I haven't contributed anything since the weekend becuase this time of year is pretty busy, and after the whole Blackest Night thing wrapped up, I haven't found much in comics to be excited about.
Anyway, a friend of mine lent me a copy of Watchmen, so I started reading it. Considering that it's one of "Time's Greatest 100 Novels" or whatever, I feel obligated to read it. I mean, not 100 Greatest Graphic Novels. Novels. Period. So I guess it's gotta be good, right?
Way back before Batman Begins, wayy wayyy back before I even considered the notion of picking up a comic or a graphic novel, I happened upon a copy of Watchmen in the then-measly Graphic Novel section of the local Boarders. (Just one shelf!) I read the synopsis and it sounded pretty interesting. If superheroes are in charge of protecting the world, what's to keep them from corrupting? Or, at least, that's what I thought the book was about at the time. (Or, at least, that's what the blurb on the back made it seem like it was about. I'm about three chapters in and I still don't know exactly what it's about.) The blurb made a huge deal, if I remember correctly, about it being an alternate timeline. Anyway, I distinctly remember flipping through it and putting it back on the shelf. Why, I don't know, but for some reason I decided against reading it. I wish I knew why, because maybe if I had read it, I would've started reading comics a lot sooner.
When the Watchmen movie came out last spring, I finally had the chance to figure out a little more about it. I'm getting a strong deconstructive vibe from it already, and I'm not exactly crazy about deconstructive-type works. I'm less crazy about post-modernism, so at least it's something. So, right off the bat I figured I'd hate it, but that I should read it anyway, kind of like any book that becomes a "classic." I'm also not a fan of the gritty, realistic, violent, etc., so it's probably not my cup of tea, but every now and then I surprise myself in that regard. (Case in point: L.A. Confidential. One of my favorite movies.)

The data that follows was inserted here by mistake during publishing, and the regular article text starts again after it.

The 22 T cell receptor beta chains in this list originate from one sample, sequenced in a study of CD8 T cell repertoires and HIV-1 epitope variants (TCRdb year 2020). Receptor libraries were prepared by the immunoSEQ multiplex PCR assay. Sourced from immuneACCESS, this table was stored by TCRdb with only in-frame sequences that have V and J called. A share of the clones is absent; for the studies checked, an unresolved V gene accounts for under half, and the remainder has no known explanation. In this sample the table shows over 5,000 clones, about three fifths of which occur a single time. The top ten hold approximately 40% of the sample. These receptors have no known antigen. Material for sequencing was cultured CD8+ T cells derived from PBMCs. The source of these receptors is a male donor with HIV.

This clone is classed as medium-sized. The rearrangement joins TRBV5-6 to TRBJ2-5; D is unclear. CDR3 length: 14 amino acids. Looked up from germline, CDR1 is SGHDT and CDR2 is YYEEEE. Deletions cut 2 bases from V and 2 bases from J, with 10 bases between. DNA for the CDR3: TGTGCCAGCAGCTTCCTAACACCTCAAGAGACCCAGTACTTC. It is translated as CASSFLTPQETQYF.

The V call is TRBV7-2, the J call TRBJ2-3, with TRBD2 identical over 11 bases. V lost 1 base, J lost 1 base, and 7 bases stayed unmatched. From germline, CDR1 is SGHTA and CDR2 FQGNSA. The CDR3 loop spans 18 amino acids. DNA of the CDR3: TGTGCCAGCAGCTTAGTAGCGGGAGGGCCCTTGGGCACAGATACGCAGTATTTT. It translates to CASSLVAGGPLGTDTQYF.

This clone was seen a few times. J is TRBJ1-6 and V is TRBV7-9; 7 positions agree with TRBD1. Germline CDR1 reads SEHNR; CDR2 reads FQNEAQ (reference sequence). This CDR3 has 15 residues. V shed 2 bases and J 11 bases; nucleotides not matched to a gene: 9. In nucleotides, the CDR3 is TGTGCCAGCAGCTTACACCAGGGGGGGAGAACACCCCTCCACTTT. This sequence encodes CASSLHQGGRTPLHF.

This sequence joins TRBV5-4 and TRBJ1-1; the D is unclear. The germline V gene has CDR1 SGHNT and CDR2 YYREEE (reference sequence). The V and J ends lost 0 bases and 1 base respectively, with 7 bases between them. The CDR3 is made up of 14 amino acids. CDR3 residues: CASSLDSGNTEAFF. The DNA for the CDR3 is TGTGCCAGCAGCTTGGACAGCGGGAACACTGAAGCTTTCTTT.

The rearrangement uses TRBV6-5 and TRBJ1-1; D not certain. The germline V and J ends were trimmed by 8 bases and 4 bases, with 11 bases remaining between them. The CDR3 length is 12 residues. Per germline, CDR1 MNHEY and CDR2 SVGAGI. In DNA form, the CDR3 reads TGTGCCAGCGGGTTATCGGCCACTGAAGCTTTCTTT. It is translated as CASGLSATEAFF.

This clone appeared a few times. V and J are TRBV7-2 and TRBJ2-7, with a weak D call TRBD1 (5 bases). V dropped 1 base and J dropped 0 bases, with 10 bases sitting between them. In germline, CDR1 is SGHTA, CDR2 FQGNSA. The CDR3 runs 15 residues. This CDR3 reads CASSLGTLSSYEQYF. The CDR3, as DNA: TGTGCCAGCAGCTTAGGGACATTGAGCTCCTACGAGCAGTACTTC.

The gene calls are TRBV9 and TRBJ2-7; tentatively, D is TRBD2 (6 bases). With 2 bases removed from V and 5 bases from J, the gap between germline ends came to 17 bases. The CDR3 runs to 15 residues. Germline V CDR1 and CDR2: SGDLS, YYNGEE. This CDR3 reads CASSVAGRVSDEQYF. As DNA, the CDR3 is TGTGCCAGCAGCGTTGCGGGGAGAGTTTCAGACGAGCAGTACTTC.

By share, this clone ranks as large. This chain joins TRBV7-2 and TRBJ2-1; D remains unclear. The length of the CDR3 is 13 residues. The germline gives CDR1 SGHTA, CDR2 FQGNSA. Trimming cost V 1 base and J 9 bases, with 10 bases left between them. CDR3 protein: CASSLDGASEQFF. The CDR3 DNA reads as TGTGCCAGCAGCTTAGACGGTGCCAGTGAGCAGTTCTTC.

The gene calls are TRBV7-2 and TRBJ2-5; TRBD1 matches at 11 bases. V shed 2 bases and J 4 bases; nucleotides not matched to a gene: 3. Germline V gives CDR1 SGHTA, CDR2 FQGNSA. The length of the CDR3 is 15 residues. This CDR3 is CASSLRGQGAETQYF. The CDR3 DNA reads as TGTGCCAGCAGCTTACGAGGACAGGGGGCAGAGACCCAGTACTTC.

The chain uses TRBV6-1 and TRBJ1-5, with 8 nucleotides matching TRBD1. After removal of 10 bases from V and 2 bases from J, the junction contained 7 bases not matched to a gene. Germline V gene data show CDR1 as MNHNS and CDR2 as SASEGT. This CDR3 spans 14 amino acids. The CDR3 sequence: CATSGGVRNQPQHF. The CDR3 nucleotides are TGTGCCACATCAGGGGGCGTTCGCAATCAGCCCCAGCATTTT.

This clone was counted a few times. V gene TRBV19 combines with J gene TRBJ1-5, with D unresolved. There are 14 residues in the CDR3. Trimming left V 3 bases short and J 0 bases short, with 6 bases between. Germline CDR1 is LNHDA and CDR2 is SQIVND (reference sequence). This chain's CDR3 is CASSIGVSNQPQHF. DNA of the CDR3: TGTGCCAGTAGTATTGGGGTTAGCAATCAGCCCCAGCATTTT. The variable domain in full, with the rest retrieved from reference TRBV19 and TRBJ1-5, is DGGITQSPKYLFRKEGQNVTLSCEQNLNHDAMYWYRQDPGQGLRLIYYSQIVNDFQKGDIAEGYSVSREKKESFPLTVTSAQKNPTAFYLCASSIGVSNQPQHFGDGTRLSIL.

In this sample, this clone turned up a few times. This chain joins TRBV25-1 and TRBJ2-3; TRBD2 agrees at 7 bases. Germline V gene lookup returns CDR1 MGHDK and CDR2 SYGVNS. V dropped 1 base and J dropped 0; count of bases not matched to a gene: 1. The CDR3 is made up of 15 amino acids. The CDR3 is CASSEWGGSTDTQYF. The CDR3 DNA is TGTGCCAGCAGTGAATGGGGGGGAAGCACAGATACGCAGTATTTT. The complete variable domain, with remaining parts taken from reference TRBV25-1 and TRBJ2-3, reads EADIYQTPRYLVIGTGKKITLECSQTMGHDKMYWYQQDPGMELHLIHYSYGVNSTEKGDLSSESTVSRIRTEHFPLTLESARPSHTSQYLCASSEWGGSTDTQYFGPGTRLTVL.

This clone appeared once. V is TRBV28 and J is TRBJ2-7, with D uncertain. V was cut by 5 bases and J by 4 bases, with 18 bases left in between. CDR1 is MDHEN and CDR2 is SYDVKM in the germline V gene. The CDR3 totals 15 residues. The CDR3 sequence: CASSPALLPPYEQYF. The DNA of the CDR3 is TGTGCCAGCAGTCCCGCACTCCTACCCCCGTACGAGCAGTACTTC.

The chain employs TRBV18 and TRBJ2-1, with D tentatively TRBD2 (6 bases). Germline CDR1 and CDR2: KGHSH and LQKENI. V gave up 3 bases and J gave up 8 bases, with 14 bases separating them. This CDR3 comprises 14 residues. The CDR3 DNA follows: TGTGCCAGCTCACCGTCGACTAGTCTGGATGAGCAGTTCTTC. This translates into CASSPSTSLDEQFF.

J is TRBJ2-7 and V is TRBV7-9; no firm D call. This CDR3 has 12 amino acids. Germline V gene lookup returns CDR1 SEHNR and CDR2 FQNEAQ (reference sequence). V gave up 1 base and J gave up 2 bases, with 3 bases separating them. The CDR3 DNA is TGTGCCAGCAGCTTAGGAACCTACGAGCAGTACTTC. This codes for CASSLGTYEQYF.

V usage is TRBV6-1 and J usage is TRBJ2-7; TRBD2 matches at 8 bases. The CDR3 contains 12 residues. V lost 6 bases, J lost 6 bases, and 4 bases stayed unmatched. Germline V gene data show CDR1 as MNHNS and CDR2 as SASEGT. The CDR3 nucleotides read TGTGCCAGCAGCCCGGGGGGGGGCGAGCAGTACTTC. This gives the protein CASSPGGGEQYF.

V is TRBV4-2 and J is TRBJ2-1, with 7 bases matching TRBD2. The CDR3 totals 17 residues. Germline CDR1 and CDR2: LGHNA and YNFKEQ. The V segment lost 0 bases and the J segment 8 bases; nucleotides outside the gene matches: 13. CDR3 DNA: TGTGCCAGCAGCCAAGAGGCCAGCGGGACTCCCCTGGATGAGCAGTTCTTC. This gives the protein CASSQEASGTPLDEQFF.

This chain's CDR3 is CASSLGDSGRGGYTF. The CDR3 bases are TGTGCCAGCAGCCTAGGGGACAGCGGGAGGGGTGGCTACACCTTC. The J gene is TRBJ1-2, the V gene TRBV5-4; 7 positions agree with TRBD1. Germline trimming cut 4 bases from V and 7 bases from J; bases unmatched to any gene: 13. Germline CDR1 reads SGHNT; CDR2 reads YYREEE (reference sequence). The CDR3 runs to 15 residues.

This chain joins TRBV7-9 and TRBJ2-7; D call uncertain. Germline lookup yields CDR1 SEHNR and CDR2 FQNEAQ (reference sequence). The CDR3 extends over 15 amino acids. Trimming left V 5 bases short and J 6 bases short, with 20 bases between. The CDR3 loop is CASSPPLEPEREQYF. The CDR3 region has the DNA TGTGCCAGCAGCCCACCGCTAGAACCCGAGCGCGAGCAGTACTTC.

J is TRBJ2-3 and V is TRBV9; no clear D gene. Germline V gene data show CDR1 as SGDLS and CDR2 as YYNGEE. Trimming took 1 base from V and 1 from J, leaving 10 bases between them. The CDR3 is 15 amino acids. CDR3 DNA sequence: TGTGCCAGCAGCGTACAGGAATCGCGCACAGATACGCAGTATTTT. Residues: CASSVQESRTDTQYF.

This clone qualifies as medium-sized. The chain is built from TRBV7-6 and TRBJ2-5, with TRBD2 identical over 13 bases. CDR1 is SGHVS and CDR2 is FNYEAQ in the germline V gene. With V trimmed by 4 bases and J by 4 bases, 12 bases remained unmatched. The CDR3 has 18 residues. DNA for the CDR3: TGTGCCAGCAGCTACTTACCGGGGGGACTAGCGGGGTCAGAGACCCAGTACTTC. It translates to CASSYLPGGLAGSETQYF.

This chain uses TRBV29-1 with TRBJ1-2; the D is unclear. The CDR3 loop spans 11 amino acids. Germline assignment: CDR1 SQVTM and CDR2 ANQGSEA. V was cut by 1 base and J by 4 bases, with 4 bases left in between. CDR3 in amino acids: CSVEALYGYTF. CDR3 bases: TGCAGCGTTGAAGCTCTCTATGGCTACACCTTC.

Anyway, literary guilt won out and I decided to read it. (Plus the curiosity to see how The Question and Blue Beetle and Captain Atom were reimagined tipped the scales.) Well, so far, I actually think it's pretty good and somewhat enjoyable, even though I don't quote know where it's going yet. Rorschach I find amusing. So far I'm just trying to guess the ending, which my friend told me would be impossible to see coming. Right now it's just reading as a whodunit with a little social commentary thrown in and some mildly unorthodox storytelling techniques, so I'm hoping the ending will blow me away. If it doesn't, I'll be disappointed.
That, my friends, is the problem with high expectations.
Okay, enough rambling for tonight.